Defense

June 24, 2013

Navy receives first F-35C Lightning II

Lt. Cmdr. Christopher Tabert, F-35C instructor pilot, prepares to exit the cockpit after landing at Eglin Air Force Base, Fla. The U.S. Navy’s Strike Fighter Squadron (VFA) 101 received the Navy’s first F-35C Lightning II carrier variant aircraft from Lockheed Martin today at the squadron’s home at Eglin Air Force Base, Fla. VFA 101, based at Eglin Air Force Base, will serve as the F-35C Fleet Replacement Squadron, training both aircrew and maintenance personnel to fly and repair the F-35C.

The U.S. Navy’s Strike Fighter Squadron (VFA) 101 received the Navy’s first F-35C Lightning II carrier variant aircraft from Lockheed Martin today at the squadron’s home at Eglin Air Force Base, Fla.

The F-35C is a fifth generation fighter, combining advanced stealth with fighter speed and agility, fully fused sensor information, network-enabled operations and advanced sustainment.

The F-35C will enhance the flexibility, power projection, and strike capabilities of carrier air wings and joint task forces and will complement the capabilities of the F/A-18E/F Super Hornet, which currently serves as the Navy’s premier strike fighter.

By 2025, the Navy’s aircraft carrier-based air wings will consist of a mix of F-35C, F/A-18E/F Super Hornets, EA-18G Growlers electronic attack aircraft, E-2D Hawkeye battle management and control aircraft, Unmanned Carrier Launched Airborne Surveillance and Strike (UCLASS) air vehicles, MH-60R/S helicopters and Carrier Onboard Delivery logistics aircraft.

VFA 101, based at Eglin Air Force Base, will serve as the F-35C Fleet Replacement Squadron, training both aircrew and maintenance personnel to fly and repair the F-35C.

 

Lt. Cmdr. Christopher Tabert, F-35C instructor pilot flying the F-35C breaks away from formation prior to landing. The U.S. Navy’s Strike Fighter Squadron (VFA) 101 received the Navy’s first F-35C Lightning II carrier variant aircraft from Lockheed Martin June 22 at the squadron’s home at Eglin Air Force Base, Fla.




All of this week's top headlines to your email every Friday.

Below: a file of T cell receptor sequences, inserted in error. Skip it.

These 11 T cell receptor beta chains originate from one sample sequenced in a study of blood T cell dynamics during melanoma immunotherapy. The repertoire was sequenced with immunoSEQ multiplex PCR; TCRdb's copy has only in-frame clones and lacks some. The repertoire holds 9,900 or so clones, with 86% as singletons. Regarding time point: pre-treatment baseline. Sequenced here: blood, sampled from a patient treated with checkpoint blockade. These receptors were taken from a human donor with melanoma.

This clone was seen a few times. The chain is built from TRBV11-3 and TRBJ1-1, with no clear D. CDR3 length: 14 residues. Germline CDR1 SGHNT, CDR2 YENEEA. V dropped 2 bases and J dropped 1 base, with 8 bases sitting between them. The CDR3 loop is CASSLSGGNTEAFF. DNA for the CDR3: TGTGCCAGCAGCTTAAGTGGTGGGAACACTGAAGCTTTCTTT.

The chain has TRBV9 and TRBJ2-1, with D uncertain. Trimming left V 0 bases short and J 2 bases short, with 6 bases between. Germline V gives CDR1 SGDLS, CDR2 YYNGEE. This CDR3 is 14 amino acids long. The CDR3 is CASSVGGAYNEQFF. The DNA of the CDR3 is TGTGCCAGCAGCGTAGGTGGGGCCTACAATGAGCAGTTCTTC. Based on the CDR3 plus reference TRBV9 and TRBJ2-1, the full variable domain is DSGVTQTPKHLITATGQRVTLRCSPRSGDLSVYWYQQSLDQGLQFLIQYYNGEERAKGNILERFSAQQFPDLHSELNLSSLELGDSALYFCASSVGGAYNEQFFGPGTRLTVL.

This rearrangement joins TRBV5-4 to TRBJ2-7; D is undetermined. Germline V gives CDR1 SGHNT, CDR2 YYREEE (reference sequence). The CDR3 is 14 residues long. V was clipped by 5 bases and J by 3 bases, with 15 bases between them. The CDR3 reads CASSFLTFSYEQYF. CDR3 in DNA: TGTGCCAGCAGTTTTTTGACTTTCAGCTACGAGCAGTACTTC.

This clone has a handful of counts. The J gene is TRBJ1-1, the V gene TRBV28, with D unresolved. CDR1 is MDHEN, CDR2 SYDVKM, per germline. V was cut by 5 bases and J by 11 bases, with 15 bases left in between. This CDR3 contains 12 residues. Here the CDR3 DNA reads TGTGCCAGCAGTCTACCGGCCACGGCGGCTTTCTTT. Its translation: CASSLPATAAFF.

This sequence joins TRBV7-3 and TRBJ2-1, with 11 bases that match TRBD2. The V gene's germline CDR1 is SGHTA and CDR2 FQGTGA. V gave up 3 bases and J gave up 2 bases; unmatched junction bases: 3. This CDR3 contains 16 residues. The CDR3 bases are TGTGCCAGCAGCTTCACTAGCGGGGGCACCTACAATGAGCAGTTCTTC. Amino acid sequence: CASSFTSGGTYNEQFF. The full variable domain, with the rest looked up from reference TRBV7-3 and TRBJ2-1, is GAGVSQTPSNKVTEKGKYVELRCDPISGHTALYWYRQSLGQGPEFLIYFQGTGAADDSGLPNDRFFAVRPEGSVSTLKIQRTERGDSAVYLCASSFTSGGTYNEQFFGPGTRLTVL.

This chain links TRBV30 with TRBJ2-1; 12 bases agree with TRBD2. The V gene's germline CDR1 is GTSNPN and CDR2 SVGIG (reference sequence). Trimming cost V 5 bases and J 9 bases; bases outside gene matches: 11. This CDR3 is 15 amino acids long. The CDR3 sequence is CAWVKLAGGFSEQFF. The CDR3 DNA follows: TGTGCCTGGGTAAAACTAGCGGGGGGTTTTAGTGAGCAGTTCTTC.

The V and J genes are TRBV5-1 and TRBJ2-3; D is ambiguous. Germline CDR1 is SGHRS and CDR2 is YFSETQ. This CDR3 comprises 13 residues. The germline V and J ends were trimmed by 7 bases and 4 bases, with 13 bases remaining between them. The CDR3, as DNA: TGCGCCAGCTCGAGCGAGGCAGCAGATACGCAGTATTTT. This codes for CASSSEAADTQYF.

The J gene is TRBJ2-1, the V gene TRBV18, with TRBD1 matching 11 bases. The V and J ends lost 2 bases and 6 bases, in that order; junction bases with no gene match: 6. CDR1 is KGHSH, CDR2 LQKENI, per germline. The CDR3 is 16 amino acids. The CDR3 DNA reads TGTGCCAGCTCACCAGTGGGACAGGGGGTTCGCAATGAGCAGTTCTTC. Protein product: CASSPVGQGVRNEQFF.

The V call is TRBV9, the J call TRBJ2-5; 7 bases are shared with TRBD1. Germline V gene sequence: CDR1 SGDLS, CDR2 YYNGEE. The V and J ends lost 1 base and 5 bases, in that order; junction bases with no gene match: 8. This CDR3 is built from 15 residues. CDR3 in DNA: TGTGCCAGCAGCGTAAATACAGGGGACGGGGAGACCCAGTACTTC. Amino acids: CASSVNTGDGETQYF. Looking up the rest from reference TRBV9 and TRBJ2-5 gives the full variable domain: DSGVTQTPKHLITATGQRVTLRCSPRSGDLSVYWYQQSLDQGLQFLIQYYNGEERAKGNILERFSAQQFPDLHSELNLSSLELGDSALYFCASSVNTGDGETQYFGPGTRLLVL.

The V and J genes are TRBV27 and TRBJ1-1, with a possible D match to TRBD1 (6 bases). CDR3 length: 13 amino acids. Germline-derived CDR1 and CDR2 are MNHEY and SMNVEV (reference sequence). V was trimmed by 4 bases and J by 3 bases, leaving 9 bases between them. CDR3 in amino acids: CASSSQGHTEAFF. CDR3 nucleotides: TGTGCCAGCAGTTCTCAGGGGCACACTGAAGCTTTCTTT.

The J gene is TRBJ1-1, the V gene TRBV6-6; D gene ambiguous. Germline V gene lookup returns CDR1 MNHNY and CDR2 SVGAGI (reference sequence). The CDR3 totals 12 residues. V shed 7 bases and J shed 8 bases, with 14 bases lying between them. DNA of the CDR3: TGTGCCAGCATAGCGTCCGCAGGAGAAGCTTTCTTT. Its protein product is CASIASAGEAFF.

Headlines September 2, 2014

News: Debris yields clues that pilot never ejected - When investigators were finally able to safely enter the crash site of an F-15C “Eagle” fighter jet on the afternoon of Aug. 27, they made a grim discovery that concluded more than 30 hours of searching – the pilot never managed to eject from the aircraft.  ...
 
 

News Briefs September 2, 2014

Pentagon: Iraq operations cost $560 million so far U.S. military operations in Iraq, including airstrikes and surveillance flights, have cost about $560 million since mid-June, the Pentagon said Aug. 29. Rear Adm. John Kirby, the Pentagon press secretary, said the average daily cost has been $7.5 million. He said it began at a much lower...
 
 

Unmanned aircraft partnership reaches major milestone

A team of research students and staff from Warsaw University of Technology have successfully demonstrated the first phase of flight test and integration of unmanned aircraft platforms with an autonomous mission control system. The demonstration marks a significant milestone in a partnership between the university and Lockheed Martin that began earlier this year. This is...
 

 

Raytheon delivers first Block 2 Rolling Airframe Missiles to US Navy

Raytheon delivered the first Block 2 variant of its Rolling Airframe Missile system to the U.S. Navy as part of the company’s 2012 Low Rate Initial Production contract. RAM Block 2 is a significant performance upgrade featuring enhanced kinematics, an evolved radio frequency receiver, and an improved control system. “As today’s threats continue to evolve,...
 
 
Courtesy photograph

Two Vietnam War Soldiers, one from Civil War to receive Medal of Honor

U.S. Army graphic Retired Command Sgt. Maj. Bennie G. Adkins and former Spc. 4 Donald P. Sloat will receive the Medal of Honor for actions in Vietnam. The White House announced Aug. 26 that Retired Command Sgt. Maj. Bennie G. A...
 
 

Sparks fly as NASA pushes limits of 3-D printing technology

NASA has successfully tested the most complex rocket engine parts ever designed by the agency and printed with additive manufacturing, or 3-D printing, on a test stand at NASA’s Marshall Space Flight Center in Huntsville, Ala. NASA engineers pushed the limits of technology by designing a rocket engine injector – a highly complex part that...
 




0 Comments


Be the first to comment!


Leave a Reply

Your email address will not be published. Required fields are marked *

You may use these HTML tags and attributes: <a href="" title=""> <abbr title=""> <acronym title=""> <b> <blockquote cite=""> <cite> <code> <del datetime=""> <em> <i> <q cite=""> <strike> <strong>